Swiss to Vote on Removing Protection from Embyros

Will Switzerland's tiniest, most helpless residents be treated as lab rats?

By Published on May 24, 2015

Switzerland will hold a constitutional referendum on June 14 to decide whether to legalize preimplanation genetic testing. Swiss law currently only permits three embryos to be created in IVF treatment because this is the number which can be immediately implanted. If the constitution is altered, it will be possible to create 12 embryos, some of which could be tested for genetic diseases and the others can be frozen.

While nearly all the political parties support the amendment, it faces a substantial opposition. Marco Romano, a parliamentarian for the centre Christian Democrats, was in favour of it until he spoke to doctors in a clinic:

“I spoke at length with a professor and I had the impression that the specialists want to use anything that technology makes possible, to the point of playing with life, reducing it to a point that is almost banal …

“In the United States, 10% of testing is used to determine the sex of the child. In Switzerland, the parliamentary debate very clearly showed the willingness of some people to go even further. In accepting PGD, we open a door and we don’t know exactly where it will take us.”

The news agency SwissInfo says that Switzerland is actually a “hardliner”, compared to other countries. Of 15 countries in Western Europe, 12 legalised PGD long ago. Even under the proposed legislation, “saviour siblings” would still be banned.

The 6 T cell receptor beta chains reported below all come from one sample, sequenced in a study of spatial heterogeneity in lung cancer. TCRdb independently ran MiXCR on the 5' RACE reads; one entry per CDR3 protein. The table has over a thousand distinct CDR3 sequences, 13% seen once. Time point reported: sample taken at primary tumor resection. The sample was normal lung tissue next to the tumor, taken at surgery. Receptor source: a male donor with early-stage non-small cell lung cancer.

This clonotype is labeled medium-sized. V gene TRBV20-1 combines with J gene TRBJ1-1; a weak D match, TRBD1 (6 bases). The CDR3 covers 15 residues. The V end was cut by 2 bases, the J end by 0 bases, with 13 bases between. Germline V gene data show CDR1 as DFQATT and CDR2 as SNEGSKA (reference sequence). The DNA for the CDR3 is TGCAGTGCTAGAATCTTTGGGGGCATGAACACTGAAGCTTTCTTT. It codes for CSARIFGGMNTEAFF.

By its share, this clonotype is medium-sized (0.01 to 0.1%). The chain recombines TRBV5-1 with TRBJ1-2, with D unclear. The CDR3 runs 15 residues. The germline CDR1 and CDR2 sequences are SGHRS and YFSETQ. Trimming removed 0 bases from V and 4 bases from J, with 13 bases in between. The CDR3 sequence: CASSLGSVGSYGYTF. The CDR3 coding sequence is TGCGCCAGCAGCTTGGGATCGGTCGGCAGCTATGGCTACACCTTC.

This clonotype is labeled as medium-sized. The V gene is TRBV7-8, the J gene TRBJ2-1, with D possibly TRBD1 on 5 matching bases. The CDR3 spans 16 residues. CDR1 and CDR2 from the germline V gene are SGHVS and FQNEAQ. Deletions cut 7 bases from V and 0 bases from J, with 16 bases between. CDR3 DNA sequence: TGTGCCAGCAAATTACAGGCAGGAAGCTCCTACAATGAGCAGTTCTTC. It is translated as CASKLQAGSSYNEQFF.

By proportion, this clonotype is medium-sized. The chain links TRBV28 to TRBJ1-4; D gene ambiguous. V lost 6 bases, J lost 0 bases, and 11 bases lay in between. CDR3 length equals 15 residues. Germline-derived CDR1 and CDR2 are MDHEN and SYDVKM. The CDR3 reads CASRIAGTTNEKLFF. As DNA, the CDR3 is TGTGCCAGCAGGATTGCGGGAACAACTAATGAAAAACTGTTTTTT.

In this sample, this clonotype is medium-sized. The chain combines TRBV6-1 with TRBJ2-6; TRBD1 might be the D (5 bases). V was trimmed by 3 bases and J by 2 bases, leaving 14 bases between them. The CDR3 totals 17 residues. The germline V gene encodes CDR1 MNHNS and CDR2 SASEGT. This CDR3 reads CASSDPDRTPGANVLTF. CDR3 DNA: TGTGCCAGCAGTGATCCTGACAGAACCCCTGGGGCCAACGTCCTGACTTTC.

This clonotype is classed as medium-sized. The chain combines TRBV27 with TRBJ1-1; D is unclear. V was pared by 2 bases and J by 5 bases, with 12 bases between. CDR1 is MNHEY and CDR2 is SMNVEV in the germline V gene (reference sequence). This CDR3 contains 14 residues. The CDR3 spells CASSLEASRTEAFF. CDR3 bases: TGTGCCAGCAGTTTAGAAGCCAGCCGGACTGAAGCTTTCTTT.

Political scientist Georg Lutz, of the University of Lausanne, told SwissInfo that voters are split on the issue:

“It’s really hard to find any clear trends: voters of the parties on the left and right were divided and the only clear smaller trend was that people who attend religious services were more likely to be in favour of protection from manipulation and against stem cell research. The other small trend was that the French-speaking part of Switzerland leans slightly more towards science than the German-speaking part. But there’s no age difference, no enormous gender difference.”

This article is reprinted from under a Creative Commons Attribution 4.0 International License, with our thanks.

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